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Author Topic: Smudge's Musings ** Spin injection transformer  (Read 2082 times)

Offline ramset

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Smudge's Musings ** Spin injection transformer
« on: November 12, 2016, 07:16:28 PM »
Here are some Musings and comments From member Smudge[Cyril]
All comments welcome and appreciated


Here is another OU possibility using spin injection as the primary input to a transformer.[NOTE :referencing PDF below SPIN INJECTION MAGNETIZATION} 
Essentially the transformer core has to be electrically conductive (e.g. silicon steel) and has a current of electrons injected at one point and taken away at a point diametrically opposite.   External to the contact points the electrons are given spin polarization from PM's in auxiliary magnetic circuits.  The contact areas are small enough that the magnets do not saturate the main transformer core there, but large enough to allow some spin polarization to exist there.  The drive current injects more spins on one side while removing them on the other side, hence injecting a magnetizing signal into the core, and being AC results in alternating magnetization acting like a primary drive signal.  Any practical device would have to be an array of tiny cores somewhat on the lines of the old core stores in early computers.


Quote [NOTE : working on posting Vid here }
I have a video by Graham Gunderson where he experimented with a spin injection transformer.  Unfortunately his current was injected over a significant length of the transformer core which resulted in the presence of the magnets saturating that part of the core.  However it did show that signals could be got from spin injection, although it also showed spurious signals when the magnets were not there.  That may have been due to inherent magnetization.  The video is wmv format and over 40Mb so can't post it here.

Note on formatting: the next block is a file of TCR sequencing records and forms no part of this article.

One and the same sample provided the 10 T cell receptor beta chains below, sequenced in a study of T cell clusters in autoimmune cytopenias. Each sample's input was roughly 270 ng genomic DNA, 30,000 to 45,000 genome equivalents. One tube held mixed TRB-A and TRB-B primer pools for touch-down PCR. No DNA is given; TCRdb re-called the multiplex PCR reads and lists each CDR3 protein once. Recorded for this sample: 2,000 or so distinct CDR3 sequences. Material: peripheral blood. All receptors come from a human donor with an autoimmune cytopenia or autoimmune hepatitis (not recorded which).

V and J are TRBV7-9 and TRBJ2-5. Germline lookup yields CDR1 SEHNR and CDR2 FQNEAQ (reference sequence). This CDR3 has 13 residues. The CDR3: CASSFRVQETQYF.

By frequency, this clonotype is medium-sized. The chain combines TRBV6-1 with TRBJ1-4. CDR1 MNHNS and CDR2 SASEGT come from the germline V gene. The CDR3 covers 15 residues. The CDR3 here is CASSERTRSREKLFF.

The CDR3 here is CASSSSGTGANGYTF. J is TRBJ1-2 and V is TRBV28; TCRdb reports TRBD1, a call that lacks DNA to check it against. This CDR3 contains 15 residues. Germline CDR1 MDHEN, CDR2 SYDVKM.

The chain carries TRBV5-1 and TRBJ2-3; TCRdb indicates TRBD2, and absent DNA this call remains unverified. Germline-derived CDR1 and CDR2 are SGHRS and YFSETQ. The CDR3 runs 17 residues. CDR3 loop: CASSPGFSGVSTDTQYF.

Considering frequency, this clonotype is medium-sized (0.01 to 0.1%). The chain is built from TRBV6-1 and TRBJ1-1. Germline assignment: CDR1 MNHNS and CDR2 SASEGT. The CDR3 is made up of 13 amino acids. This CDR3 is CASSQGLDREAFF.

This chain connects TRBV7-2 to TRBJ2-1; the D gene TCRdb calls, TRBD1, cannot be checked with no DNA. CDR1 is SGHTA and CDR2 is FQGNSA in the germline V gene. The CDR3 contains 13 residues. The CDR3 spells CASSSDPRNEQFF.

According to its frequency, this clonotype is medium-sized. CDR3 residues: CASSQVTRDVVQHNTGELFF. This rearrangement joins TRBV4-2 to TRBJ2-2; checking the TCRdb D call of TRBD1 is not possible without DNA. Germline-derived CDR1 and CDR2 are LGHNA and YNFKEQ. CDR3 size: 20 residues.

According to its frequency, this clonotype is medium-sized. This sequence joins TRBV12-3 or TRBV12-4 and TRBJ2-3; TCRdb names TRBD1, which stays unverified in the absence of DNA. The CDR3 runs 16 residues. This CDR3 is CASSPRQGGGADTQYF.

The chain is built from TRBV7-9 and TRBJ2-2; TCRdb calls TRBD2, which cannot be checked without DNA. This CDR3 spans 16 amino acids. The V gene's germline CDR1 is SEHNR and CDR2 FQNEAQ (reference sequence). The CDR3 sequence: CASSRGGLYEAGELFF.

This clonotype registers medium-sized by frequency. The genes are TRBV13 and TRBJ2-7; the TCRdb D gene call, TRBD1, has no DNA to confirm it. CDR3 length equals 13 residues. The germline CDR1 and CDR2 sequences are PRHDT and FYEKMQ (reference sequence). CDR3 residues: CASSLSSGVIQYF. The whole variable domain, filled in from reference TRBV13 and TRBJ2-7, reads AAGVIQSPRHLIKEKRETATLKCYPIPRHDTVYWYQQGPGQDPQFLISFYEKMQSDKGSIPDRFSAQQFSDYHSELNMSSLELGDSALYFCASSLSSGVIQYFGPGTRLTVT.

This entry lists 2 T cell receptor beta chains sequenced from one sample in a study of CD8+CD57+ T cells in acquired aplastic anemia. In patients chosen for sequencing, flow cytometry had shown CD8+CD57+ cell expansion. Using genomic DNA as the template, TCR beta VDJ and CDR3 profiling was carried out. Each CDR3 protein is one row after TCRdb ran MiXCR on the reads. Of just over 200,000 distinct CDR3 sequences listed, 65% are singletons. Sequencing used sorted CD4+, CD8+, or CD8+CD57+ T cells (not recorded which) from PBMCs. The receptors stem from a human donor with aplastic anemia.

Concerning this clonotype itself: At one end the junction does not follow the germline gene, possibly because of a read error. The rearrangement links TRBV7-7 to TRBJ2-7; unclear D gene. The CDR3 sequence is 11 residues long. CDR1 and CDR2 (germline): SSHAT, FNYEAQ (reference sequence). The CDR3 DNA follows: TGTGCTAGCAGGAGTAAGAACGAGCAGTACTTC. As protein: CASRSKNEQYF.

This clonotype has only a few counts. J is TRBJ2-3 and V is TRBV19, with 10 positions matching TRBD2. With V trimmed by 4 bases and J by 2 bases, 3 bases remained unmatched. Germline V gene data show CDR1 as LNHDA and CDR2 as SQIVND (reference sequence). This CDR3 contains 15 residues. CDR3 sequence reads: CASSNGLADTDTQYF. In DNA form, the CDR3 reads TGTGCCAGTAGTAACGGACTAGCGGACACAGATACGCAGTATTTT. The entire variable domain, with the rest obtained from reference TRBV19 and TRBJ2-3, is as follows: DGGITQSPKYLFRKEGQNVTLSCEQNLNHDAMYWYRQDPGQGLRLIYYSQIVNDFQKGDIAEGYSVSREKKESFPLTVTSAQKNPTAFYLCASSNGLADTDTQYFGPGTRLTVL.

Here's a variation that obtains spin enhancement. [NOTE : referencing IMAGE BELOW} The image shows a toroidal core in cross section with a single turn input.  There is a two turn output, one of the turns being primarily a piece of Fe wire.  This wire is magnetized by having a PM at each end.  The second turn of copper wire, as well as passing through the transformer core, also winds around the Fe wire in bucking coils configuration.  The load current flowing through these bucking coils adds to the Fe wire magnetization at one end and subtracts at the other end, thus creating a magnetic gradient along the wire.  The spin polarized electrons in the Fe wire then gain an additional pull, the output voltage increases slightly.  We are talking only microvolts increase here, tens of microvolts at the most, so this might only be useful at small voltage levels and high current.  But a transformer that increases its output voltage as you increase the load current could be interesting.

End Quote

All comments welcome

Chet K

also to note we are working on the mentioned video and posting it here too

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